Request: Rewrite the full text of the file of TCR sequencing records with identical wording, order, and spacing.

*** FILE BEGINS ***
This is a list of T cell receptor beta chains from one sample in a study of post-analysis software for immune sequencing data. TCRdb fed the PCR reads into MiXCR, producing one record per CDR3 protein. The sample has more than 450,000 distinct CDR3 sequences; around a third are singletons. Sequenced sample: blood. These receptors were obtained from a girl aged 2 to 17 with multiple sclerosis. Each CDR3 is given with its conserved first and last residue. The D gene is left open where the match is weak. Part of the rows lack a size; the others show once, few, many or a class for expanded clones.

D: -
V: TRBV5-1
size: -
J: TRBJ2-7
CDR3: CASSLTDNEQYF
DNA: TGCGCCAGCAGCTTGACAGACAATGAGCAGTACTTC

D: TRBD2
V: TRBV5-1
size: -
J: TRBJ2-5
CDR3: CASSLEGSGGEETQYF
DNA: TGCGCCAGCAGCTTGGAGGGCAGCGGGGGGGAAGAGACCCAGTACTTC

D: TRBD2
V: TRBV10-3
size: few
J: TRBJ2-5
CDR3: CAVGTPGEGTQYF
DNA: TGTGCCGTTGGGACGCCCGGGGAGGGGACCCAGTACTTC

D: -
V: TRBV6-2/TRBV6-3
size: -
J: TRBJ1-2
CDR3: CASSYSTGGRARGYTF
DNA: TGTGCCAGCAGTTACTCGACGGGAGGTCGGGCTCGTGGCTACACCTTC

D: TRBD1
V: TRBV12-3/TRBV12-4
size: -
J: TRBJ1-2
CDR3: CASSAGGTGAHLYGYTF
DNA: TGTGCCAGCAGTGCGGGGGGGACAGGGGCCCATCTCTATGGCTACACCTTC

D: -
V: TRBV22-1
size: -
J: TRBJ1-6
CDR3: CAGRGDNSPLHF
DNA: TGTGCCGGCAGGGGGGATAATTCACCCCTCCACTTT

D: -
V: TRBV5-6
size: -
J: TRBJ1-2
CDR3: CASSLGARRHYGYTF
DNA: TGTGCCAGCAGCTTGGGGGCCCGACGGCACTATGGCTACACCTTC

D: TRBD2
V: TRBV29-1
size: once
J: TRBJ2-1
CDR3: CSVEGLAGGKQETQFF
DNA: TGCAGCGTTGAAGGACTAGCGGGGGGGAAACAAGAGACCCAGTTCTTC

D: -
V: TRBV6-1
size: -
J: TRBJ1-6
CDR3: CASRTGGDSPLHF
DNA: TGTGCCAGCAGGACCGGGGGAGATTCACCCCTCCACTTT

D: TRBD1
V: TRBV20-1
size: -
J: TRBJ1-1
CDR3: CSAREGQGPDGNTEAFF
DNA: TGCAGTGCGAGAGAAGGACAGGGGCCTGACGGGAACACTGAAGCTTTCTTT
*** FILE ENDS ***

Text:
This is a list of T cell receptor beta chains from one sample in a study of post-analysis software for immune sequencing data. TCRdb fed the PCR reads into MiXCR, producing one record per CDR3 protein. The sample has more than 450,000 distinct CDR3 sequences; around a third are singletons. Sequenced sample: blood. These receptors were obtained from a girl aged 2 to 17 with multiple sclerosis. Each CDR3 is given with its conserved first and last residue. The D gene is left open where the match is weak. Part of the rows lack a size; the others show once, few, many or a class for expanded clones.

D: -
V: TRBV5-1
size: -
J: TRBJ2-7
CDR3: CASSLTDNEQYF
DNA: TGCGCCAGCAGCTTGACAGACAATGAGCAGTACTTC

D: TRBD2
V: TRBV5-1
size: -
J: TRBJ2-5
CDR3: CASSLEGSGGEETQYF
DNA: TGCGCCAGCAGCTTGGAGGGCAGCGGGGGGGAAGAGACCCAGTACTTC

D: TRBD2
V: TRBV10-3
size: few
J: TRBJ2-5
CDR3: CAVGTPGEGTQYF
DNA: TGTGCCGTTGGGACGCCCGGGGAGGGGACCCAGTACTTC

D: -
V: TRBV6-2/TRBV6-3
size: -
J: TRBJ1-2
CDR3: CASSYSTGGRARGYTF
DNA: TGTGCCAGCAGTTACTCGACGGGAGGTCGGGCTCGTGGCTACACCTTC

D: TRBD1
V: TRBV12-3/TRBV12-4
size: -
J: TRBJ1-2
CDR3: CASSAGGTGAHLYGYTF
DNA: TGTGCCAGCAGTGCGGGGGGGACAGGGGCCCATCTCTATGGCTACACCTTC

D: -
V: TRBV22-1
size: -
J: TRBJ1-6
CDR3: CAGRGDNSPLHF
DNA: TGTGCCGGCAGGGGGGATAATTCACCCCTCCACTTT

D: -
V: TRBV5-6
size: -
J: TRBJ1-2
CDR3: CASSLGARRHYGYTF
DNA: TGTGCCAGCAGCTTGGGGGCCCGACGGCACTATGGCTACACCTTC

D: TRBD2
V: TRBV29-1
size: once
J: TRBJ2-1
CDR3: CSVEGLAGGKQETQFF
DNA: TGCAGCGTTGAAGGACTAGCGGGGGGGAAACAAGAGACCCAGTTCTTC

D: -
V: TRBV6-1
size: -
J: TRBJ1-6
CDR3: CASRTGGDSPLHF
DNA: TGTGCCAGCAGGACCGGGGGAGATTCACCCCTCCACTTT

D: TRBD1
V: TRBV20-1
size: -
J: TRBJ1-1
CDR3: CSAREGQGPDGNTEAFF
DNA: TGCAGTGCGAGAGAAGGACAGGGGCCTGACGGGAACACTGAAGCTTTCTTT